During this time leading up to today comics evolved into graphic novels. Comic issues were intended as single episodes in a greater story, and usually collected into larger volumes to be sold at book store chains. Many acclaimed, award winning graphic novels came about around this time including: V For Vendetta, the Sandman, Hell-blazer (Constantine), 100 Bullets, ‘Maus’, Fables, American Splendor, Kick-Ass, the League of Extraordinary Gentlemen, Wanted, Red, the Losers, Road to Perdition, A History of Violence, Y: the Last Man, and Grimm Fairy Tales, among others, most of which have been turned into blockbuster films along with a majority of super hero comics.
The Copper Age also covers the mixed bag of comics that was the 90’s when the X-titles reigned supreme, and cross-overs galore flooded comic shops with overprinting and variant cover marketing gimmicks. Comics of this decade were marked by unnecessary (and meaningless, non-permanent) deaths, constantly confusing title cross-overs, ridiculously out of proportion body-types (either steroid muscles, or DDD size boobs), and pointless violence coupled with raging CAPS and EXCLAMATION POINTS!!!!!!!!! Now regardless of all the negatives, there were some pure gold tales that came out of this mess like: The Death of Superman, the Knightfall Saga, etc… This was also the rise of other comic company giants, like Image and Wild-storm, but that’s for another article.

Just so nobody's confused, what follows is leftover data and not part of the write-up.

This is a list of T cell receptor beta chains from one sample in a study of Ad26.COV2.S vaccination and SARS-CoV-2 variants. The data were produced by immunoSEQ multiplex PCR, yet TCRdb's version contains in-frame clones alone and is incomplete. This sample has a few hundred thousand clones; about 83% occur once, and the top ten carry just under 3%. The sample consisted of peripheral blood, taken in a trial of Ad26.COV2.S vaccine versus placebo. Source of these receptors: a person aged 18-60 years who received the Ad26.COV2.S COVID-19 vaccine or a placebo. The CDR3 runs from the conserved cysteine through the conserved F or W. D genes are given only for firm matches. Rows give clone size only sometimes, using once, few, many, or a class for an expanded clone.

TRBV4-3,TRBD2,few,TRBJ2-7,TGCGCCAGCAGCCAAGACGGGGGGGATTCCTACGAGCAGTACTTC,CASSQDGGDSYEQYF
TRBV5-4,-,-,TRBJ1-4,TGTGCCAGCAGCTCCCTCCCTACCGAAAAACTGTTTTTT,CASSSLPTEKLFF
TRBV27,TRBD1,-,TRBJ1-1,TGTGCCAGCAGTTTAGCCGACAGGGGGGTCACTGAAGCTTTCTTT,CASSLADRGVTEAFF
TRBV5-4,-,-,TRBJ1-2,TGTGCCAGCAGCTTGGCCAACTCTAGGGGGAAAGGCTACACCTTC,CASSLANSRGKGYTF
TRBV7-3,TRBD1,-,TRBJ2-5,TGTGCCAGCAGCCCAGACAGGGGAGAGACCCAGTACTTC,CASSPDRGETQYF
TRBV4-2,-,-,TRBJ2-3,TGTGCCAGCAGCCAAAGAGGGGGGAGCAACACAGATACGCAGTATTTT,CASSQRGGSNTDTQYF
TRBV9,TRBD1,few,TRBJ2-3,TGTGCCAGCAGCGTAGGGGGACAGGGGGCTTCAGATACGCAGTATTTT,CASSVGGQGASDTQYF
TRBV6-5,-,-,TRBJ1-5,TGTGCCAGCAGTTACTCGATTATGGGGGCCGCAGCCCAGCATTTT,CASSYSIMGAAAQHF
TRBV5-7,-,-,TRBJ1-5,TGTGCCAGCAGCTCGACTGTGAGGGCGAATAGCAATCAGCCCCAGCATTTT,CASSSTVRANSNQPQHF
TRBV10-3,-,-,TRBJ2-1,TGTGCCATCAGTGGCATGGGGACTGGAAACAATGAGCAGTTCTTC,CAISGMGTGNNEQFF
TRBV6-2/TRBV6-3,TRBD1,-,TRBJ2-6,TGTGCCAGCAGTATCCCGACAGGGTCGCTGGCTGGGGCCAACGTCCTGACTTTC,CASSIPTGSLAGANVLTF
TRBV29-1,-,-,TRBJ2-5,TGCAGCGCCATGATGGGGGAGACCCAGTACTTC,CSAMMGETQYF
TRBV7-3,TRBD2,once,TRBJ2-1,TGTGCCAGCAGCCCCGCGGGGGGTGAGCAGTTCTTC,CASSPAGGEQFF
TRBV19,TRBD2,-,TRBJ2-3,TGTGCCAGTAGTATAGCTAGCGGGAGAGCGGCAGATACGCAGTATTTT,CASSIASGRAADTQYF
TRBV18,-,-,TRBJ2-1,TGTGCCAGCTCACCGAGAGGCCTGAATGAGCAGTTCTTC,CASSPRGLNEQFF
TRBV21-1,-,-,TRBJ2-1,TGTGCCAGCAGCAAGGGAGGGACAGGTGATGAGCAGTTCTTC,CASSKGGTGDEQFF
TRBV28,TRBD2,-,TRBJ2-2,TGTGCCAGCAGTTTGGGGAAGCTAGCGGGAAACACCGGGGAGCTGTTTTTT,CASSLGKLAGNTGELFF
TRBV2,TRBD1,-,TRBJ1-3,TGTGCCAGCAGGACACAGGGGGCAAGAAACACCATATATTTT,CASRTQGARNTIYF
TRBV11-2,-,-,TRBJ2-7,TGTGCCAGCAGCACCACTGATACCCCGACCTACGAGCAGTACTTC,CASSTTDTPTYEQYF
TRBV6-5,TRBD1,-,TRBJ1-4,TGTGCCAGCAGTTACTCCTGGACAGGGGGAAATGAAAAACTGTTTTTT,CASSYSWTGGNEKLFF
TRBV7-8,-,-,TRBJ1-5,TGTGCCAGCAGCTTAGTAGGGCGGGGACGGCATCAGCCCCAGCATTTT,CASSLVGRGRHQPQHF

During the 80’s and 90’s the status quo was significantly changed. DC took a page from Marvel when they revamped their entire line of heroes. Some were altered more drastically than others, like Superman. In John Byrne’s ‘THE MAN OF STEEL’ miniseries (1985), Superman’s origin was completely revamped from the start. Superman himself was significantly depowered compared to the god-like Silver Age version and he was made more relatable and down to Earth. His entire cast of supporting characters were also given updates. Most notably, LEX, the original criminal-mastermind was no longer a crazy-ass mad-scientist with desires for world domination, instead he was a ruthless business man who had already conquered the world and had practically built the city of Metropolis! Lex became insanely jealous when this new hero of tomorrow overtook his own spotlight, and vowed to destroy him.